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Cooking Up a Literary Festival
Picture by photo Wade Bruton, graphics Marcus Kiser
October 3, 2013
Editor’s note: The inuagural Charlotte City Center Literary Festival will take place at UNC Charlotte’s Center City Building (320 E. 9th Street) on Saturday, Oct.12. The children’s program will take place from noon to 3:30 p.m. The adult program will take place from 6:30 to 9:30 p.m. All the programming will be free—just bring an appetite for stories and art.
Not so long ago, the Charlotte Mecklenburg Public Library sponsored a wonderful literary festival called the Novello Festival of Reading. It took place in uptown Charlotte during the month of October, and it involved public readings, book signings, and literature-based activities for children. In 2010, the library faced massive budget cuts, and funding for Novello came to an end.
I helped organize a community version of Novello that year, but there has not been a literary festival in uptown Charlotte since. This past August, I decided to do something about this deficiency in Charlotte’s cultural scene, and so was born the first Center City Literary Festival.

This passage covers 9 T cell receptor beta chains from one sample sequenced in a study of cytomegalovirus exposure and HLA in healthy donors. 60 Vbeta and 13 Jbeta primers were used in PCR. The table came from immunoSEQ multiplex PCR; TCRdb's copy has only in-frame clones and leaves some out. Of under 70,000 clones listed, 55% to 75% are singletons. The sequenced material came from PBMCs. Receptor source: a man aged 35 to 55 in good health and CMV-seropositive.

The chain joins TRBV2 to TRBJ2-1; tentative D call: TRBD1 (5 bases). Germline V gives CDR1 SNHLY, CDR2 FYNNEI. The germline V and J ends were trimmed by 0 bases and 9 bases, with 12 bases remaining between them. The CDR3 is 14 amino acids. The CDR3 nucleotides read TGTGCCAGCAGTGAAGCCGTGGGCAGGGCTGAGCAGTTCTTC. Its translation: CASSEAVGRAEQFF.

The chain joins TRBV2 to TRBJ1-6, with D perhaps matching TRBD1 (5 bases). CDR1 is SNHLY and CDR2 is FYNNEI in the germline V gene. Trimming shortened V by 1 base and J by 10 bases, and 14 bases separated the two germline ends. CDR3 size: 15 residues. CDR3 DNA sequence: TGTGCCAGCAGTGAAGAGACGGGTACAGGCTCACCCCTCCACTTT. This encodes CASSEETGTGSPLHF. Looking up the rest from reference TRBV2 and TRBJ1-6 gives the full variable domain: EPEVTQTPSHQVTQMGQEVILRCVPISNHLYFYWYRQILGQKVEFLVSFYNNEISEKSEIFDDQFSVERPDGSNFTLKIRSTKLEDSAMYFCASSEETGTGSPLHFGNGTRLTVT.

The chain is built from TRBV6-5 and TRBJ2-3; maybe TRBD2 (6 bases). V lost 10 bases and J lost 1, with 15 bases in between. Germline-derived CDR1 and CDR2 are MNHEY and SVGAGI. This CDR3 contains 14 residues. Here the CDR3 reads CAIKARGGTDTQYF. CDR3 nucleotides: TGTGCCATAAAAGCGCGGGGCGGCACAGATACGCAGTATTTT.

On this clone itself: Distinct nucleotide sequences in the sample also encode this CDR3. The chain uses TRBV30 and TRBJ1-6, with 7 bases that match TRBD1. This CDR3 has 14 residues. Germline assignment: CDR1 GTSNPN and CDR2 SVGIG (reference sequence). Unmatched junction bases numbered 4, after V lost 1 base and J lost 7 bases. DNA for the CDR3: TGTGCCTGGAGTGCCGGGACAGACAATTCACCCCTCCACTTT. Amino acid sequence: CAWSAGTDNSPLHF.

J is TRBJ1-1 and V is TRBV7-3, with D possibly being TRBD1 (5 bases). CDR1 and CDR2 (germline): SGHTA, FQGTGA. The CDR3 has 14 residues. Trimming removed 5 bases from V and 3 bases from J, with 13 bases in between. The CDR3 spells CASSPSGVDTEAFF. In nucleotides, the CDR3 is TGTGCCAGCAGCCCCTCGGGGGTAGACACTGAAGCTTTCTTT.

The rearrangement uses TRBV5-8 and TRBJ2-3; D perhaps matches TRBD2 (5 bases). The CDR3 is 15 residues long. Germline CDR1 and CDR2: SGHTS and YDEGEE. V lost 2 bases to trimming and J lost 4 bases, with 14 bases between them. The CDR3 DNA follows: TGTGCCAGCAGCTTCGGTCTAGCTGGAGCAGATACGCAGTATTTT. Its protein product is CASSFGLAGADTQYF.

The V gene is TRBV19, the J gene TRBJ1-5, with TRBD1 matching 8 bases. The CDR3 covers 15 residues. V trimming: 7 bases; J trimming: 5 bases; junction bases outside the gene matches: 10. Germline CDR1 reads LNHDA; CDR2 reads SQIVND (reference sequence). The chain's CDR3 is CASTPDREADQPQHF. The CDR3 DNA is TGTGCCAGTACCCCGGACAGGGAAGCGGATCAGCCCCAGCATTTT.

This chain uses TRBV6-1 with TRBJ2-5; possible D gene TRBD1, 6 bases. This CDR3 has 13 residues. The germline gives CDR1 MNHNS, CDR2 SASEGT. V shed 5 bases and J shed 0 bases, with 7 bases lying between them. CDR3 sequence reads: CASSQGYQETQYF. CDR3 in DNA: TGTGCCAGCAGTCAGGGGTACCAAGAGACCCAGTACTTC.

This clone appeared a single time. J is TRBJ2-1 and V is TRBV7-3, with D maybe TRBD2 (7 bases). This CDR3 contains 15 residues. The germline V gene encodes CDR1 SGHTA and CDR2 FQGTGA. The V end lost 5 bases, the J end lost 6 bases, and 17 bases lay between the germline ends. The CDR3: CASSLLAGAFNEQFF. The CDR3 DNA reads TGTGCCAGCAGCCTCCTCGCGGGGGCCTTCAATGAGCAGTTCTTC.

The experience of organizing this festival reminds me of the legend about the creation of mole sauce–a delicious concoction associated with Mexican cuisine. According to this legend, a group of nuns from Puebla, Mexico, learned that the Archbishop was about to visit their convent. They did not have the time nor the money to obtain the ingredients for an appropriate feast, so they just tossed into a pot every type of food that they happened to have on hand—various types of chilies, nuts, bread, and even a touch of chocolate—and the result was mole sauce. Sometimes making creative use of what you already have available to you is the best approach.